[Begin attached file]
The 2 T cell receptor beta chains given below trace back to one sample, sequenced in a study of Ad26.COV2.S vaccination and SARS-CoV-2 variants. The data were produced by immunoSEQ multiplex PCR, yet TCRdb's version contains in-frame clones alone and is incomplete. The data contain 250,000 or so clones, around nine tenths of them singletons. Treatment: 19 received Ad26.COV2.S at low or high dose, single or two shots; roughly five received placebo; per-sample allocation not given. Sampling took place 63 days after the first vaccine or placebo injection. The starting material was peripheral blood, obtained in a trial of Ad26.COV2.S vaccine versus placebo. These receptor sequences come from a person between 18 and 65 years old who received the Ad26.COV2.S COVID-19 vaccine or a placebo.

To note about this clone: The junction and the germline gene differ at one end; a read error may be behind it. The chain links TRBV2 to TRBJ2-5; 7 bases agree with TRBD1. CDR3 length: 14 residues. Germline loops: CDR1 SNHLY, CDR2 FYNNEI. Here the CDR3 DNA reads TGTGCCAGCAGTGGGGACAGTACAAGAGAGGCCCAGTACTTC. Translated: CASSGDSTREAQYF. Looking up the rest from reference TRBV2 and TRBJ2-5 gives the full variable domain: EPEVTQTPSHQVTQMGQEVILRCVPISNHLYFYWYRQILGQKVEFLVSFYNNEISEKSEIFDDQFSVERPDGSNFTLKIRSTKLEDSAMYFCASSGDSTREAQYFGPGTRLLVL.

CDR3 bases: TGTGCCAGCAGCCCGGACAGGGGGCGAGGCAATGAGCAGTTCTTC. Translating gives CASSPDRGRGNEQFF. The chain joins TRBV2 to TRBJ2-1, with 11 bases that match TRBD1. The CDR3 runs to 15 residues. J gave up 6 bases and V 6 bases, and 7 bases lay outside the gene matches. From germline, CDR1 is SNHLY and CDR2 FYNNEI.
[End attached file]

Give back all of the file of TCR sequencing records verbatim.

The 2 T cell receptor beta chains given below trace back to one sample, sequenced in a study of Ad26.COV2.S vaccination and SARS-CoV-2 variants. The data were produced by immunoSEQ multiplex PCR, yet TCRdb's version contains in-frame clones alone and is incomplete. The data contain 250,000 or so clones, around nine tenths of them singletons. Treatment: 19 received Ad26.COV2.S at low or high dose, single or two shots; roughly five received placebo; per-sample allocation not given. Sampling took place 63 days after the first vaccine or placebo injection. The starting material was peripheral blood, obtained in a trial of Ad26.COV2.S vaccine versus placebo. These receptor sequences come from a person between 18 and 65 years old who received the Ad26.COV2.S COVID-19 vaccine or a placebo.

To note about this clone: The junction and the germline gene differ at one end; a read error may be behind it. The chain links TRBV2 to TRBJ2-5; 7 bases agree with TRBD1. CDR3 length: 14 residues. Germline loops: CDR1 SNHLY, CDR2 FYNNEI. Here the CDR3 DNA reads TGTGCCAGCAGTGGGGACAGTACAAGAGAGGCCCAGTACTTC. Translated: CASSGDSTREAQYF. Looking up the rest from reference TRBV2 and TRBJ2-5 gives the full variable domain: EPEVTQTPSHQVTQMGQEVILRCVPISNHLYFYWYRQILGQKVEFLVSFYNNEISEKSEIFDDQFSVERPDGSNFTLKIRSTKLEDSAMYFCASSGDSTREAQYFGPGTRLLVL.

CDR3 bases: TGTGCCAGCAGCCCGGACAGGGGGCGAGGCAATGAGCAGTTCTTC. Translating gives CASSPDRGRGNEQFF. The chain joins TRBV2 to TRBJ2-1, with 11 bases that match TRBD1. The CDR3 runs to 15 residues. J gave up 6 bases and V 6 bases, and 7 bases lay outside the gene matches. From germline, CDR1 is SNHLY and CDR2 FYNNEI.